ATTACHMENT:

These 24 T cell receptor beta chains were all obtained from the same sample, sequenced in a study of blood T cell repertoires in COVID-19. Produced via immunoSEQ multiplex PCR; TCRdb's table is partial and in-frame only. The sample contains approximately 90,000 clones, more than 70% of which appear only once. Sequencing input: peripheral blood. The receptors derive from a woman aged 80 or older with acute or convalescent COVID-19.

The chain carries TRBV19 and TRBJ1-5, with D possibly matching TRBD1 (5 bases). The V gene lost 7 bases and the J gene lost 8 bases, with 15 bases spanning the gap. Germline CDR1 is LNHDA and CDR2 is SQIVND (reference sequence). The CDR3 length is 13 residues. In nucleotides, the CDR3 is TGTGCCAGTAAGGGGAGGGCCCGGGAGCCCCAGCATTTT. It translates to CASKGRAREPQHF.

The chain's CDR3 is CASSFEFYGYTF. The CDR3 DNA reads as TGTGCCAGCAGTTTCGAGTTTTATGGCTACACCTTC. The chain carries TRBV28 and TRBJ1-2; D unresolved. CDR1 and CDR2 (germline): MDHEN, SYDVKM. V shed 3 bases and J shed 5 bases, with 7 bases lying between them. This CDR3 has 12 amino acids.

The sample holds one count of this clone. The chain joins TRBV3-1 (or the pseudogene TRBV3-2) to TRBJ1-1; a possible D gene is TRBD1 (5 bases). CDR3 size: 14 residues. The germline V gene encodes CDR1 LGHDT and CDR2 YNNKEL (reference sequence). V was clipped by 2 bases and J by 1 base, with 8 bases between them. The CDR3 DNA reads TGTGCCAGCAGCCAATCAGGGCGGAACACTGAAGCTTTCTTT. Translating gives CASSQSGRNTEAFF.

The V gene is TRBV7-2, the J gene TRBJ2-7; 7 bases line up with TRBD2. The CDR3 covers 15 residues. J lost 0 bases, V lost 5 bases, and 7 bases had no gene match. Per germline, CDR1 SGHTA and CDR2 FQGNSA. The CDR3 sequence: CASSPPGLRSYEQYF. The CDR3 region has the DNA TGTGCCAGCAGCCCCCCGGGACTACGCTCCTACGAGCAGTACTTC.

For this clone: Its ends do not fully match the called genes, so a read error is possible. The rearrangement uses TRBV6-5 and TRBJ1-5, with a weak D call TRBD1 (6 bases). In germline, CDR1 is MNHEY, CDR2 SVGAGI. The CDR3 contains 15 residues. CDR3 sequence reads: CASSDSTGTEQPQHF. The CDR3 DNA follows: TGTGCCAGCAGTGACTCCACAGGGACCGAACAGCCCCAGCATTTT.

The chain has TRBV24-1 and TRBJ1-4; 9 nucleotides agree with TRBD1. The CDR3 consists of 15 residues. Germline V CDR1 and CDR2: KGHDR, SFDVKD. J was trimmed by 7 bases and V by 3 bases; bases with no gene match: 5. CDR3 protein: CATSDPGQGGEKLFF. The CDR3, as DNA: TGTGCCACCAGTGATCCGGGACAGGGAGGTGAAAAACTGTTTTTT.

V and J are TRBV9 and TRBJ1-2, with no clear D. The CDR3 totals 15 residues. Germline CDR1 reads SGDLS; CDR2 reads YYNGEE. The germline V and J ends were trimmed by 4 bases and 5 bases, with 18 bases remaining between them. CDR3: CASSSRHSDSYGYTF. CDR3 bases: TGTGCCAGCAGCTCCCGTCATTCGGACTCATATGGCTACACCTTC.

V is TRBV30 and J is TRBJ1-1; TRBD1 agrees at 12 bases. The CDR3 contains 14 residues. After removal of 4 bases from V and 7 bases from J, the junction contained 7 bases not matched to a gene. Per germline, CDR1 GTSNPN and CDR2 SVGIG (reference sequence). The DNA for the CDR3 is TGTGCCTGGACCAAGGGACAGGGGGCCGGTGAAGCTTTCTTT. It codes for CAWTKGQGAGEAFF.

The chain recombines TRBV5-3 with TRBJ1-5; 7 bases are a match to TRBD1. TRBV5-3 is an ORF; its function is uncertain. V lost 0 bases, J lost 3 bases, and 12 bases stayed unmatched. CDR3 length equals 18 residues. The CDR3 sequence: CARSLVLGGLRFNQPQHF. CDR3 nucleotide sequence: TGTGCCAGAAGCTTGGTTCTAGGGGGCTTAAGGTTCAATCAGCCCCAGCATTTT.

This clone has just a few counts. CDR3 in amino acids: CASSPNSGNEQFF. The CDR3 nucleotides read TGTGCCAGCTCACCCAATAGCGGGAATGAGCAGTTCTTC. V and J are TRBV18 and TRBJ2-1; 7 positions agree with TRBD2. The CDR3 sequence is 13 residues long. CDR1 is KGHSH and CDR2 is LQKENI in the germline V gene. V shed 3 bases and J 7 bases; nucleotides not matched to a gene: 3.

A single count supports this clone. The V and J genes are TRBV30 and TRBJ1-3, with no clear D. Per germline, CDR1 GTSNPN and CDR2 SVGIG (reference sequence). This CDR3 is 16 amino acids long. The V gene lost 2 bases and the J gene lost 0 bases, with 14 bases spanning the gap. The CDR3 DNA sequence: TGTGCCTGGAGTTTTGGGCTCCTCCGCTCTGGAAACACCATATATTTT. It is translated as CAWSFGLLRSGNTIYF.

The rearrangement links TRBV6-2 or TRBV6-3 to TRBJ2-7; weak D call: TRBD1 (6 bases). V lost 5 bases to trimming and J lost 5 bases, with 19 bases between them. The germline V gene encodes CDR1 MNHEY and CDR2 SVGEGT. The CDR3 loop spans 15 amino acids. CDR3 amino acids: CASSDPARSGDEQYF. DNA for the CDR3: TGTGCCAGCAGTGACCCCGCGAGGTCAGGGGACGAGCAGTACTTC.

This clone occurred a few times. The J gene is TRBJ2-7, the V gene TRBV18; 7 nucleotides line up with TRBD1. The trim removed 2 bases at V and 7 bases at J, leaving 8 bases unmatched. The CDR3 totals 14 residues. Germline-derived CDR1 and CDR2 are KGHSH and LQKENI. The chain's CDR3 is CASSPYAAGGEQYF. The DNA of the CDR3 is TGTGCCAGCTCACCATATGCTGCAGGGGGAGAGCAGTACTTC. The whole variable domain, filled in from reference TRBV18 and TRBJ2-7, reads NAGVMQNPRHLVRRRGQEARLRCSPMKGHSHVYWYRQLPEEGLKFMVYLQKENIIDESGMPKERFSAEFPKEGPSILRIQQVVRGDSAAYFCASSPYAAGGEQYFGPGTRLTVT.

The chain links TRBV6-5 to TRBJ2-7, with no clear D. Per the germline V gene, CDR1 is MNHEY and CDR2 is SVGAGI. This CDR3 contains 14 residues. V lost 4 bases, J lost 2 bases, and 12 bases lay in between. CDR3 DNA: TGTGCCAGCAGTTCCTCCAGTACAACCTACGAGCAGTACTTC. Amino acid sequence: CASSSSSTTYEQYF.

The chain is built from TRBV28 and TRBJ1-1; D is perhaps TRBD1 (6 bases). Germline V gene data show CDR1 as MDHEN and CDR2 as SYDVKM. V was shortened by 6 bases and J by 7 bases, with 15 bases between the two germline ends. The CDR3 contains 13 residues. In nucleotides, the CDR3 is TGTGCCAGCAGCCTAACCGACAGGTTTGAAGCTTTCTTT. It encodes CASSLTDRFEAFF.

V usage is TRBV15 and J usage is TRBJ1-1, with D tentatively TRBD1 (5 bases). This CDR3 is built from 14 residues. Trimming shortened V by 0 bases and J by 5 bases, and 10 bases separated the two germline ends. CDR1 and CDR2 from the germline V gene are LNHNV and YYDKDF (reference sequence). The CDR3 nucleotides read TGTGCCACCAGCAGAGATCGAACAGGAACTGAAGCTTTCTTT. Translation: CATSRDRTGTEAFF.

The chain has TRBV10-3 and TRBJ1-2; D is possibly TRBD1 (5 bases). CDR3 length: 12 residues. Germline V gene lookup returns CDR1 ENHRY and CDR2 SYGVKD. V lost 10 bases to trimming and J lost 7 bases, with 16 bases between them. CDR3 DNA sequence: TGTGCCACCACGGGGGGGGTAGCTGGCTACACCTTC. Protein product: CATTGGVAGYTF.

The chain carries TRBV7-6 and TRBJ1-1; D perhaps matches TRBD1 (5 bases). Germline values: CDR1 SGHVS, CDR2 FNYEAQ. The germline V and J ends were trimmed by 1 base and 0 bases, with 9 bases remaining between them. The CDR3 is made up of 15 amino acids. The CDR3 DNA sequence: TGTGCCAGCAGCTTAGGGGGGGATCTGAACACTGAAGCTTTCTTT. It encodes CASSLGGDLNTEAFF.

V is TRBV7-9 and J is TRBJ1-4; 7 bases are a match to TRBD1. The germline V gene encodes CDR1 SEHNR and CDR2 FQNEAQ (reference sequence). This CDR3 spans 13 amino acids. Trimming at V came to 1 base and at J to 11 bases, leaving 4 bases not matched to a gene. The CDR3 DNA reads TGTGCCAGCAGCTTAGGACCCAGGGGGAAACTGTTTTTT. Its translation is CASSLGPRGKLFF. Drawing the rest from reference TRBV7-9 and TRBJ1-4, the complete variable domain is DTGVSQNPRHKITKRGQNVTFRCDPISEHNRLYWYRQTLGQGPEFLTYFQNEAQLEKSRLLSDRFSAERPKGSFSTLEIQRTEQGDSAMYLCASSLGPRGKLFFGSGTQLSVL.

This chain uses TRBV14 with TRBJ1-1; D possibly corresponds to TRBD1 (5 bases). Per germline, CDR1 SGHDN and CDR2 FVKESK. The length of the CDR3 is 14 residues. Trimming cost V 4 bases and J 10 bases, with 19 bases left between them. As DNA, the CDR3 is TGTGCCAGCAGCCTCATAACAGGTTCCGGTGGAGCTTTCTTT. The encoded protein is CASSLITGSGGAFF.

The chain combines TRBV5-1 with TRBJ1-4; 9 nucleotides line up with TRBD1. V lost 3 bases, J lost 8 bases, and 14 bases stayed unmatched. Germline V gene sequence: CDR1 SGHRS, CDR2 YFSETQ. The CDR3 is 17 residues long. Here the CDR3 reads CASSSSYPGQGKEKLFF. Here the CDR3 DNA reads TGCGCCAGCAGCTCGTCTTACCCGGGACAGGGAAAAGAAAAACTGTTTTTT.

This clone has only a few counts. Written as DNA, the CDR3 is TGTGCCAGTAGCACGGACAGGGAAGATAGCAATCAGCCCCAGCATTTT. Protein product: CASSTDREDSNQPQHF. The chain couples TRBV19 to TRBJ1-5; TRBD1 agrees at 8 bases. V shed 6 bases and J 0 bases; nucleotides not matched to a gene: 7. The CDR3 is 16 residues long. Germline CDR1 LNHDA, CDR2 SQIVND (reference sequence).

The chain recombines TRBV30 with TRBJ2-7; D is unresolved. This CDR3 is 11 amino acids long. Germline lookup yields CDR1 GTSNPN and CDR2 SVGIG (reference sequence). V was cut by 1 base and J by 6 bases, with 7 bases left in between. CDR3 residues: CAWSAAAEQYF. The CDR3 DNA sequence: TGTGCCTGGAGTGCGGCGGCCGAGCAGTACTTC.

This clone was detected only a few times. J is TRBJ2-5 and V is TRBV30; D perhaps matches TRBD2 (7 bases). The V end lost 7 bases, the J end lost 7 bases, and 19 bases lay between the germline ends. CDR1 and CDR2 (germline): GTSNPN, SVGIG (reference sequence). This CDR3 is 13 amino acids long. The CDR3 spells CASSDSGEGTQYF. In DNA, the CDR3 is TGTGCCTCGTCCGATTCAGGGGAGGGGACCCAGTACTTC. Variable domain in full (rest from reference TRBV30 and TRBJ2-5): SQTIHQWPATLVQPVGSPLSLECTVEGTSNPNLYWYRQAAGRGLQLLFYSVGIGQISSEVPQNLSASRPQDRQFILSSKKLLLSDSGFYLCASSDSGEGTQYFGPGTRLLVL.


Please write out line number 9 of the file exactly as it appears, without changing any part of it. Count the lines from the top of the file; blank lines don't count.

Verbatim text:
V is TRBV30 and J is TRBJ1-1; TRBD1 agrees at 12 bases. The CDR3 contains 14 residues. After removal of 4 bases from V and 7 bases from J, the junction contained 7 bases not matched to a gene. Per germline, CDR1 GTSNPN and CDR2 SVGIG (reference sequence). The DNA for the CDR3 is TGTGCCTGGACCAAGGGACAGGGGGCCGGTGAAGCTTTCTTT. It codes for CAWTKGQGAGEAFF.